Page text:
Thursday, March 12, 2009


Last night was orientation for all incoming freshman at the local high school. "Surreal" does not describe the feeling of sitting on the bleachers in the gym, surrounded by pennants in Warrior colors and anxious, acne-ridden kids, doused in fluorescent lighting, knowing (but not yet fully comprehending) that you're here for your kid. Your baby.

Joining Facebook recently probably doesn't help, because it has brought an immediacy to high school — your high school — that you haven't felt in over 20 years. Friends, acquaintances, people you knew in passing, people you wanted to know — they're all there, suddenly, their lives open to you with the swipe of a finger across the track pad, looking just about how you remembered them, with kids of their own, and jobs and mortgages and... grown up stuff.

You loved high school, loved your classes and friends, loved going to the games and watching football practice, loved being a part of a community of people at a time when the world was right there, at your fingertips, waiting for you to explode into it, to wake up to your potential, to turn everything to gold with your touch, simply because you believed it was possible.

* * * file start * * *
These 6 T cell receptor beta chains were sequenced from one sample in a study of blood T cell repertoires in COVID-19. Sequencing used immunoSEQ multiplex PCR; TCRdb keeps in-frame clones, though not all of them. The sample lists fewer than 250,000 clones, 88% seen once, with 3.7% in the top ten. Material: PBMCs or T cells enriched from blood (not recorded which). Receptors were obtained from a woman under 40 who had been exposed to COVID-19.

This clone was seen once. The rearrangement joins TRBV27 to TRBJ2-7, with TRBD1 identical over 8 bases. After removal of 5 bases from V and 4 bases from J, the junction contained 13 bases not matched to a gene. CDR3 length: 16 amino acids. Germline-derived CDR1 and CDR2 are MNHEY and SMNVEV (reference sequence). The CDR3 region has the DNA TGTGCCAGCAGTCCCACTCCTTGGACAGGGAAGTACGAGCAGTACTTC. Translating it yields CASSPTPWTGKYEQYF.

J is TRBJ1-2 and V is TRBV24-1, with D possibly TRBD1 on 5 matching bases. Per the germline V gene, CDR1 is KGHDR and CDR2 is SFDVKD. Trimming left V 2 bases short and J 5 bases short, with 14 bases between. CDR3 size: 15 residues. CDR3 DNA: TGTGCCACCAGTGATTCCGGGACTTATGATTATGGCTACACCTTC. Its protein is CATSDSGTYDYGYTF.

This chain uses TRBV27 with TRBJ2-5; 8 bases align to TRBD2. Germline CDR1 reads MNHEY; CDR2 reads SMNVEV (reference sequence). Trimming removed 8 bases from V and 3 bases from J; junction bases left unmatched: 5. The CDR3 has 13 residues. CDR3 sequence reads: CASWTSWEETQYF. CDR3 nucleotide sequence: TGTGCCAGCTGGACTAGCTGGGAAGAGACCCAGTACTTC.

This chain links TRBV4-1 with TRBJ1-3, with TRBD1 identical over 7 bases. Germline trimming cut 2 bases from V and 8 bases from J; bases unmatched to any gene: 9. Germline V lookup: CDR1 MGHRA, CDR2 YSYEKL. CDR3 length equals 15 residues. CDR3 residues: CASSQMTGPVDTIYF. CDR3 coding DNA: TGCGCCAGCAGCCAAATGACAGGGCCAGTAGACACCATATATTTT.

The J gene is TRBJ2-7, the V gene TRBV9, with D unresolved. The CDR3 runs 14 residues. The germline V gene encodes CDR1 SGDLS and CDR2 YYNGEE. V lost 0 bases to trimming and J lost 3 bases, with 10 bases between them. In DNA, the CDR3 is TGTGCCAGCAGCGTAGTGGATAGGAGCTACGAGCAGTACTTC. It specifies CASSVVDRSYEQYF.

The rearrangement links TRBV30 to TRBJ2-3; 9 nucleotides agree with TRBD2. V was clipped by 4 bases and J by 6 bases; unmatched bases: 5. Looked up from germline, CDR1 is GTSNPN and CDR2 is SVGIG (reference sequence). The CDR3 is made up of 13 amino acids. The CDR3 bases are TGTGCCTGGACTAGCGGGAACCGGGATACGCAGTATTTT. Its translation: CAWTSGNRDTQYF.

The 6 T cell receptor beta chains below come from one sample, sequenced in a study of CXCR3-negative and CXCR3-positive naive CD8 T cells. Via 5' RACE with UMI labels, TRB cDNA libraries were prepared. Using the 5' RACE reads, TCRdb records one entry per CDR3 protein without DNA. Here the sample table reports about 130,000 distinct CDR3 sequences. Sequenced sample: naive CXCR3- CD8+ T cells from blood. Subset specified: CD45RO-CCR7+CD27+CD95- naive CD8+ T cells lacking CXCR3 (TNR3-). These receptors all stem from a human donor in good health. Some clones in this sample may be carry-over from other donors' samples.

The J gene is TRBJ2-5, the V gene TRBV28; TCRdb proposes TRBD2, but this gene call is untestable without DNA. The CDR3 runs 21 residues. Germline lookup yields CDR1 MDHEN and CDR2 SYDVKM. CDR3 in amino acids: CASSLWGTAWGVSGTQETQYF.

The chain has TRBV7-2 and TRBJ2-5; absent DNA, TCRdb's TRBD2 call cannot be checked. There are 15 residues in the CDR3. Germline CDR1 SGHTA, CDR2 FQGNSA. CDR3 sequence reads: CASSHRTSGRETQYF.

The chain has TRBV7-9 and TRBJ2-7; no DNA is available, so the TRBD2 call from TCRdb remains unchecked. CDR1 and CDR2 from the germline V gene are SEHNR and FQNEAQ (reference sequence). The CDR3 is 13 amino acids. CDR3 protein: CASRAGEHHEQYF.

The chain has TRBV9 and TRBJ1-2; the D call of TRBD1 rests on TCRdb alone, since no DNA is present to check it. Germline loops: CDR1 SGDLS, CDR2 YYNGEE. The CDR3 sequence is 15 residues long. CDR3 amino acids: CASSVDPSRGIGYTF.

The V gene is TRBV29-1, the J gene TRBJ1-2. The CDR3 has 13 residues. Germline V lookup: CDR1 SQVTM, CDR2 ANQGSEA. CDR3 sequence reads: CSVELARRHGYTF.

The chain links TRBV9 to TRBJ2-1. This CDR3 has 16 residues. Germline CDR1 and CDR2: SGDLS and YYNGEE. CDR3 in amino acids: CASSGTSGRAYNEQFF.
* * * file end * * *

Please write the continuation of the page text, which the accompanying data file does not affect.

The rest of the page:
Now, it's your daughter's turn, and you want the same — better — for her. You want her to feel connected, unlimited. You want her to know the heartache of a major crush, and the comfort that comes with sharing that ache with a close friend. You want her to thrill at the smell of new textbooks and the first shavings from a pencil, and to know that it's okay to geek out over stuff like this. You want her to look forward to her classes and to find that teacher who will find something in her, and seek her out, and send her on a life path that she will follow until it's physically impossible for her to do so anymore.

In a matter of months, she'll walk that campus for the first time as a freshman, moving forward into her own future, little by little, moving away from childhood, more and more. Already, you're talking about what courses she should take to prepare for a UC school, which means that college will probably come faster than anything that's come before. She's excited and terrified and ready and reluctant, and so are you. Her orientation last night marked the being of yet another reorientation in your life, and all you can do is cross your fingers, take a deep breath, and say "thank you." For what is, what has been, and what is surely to come.
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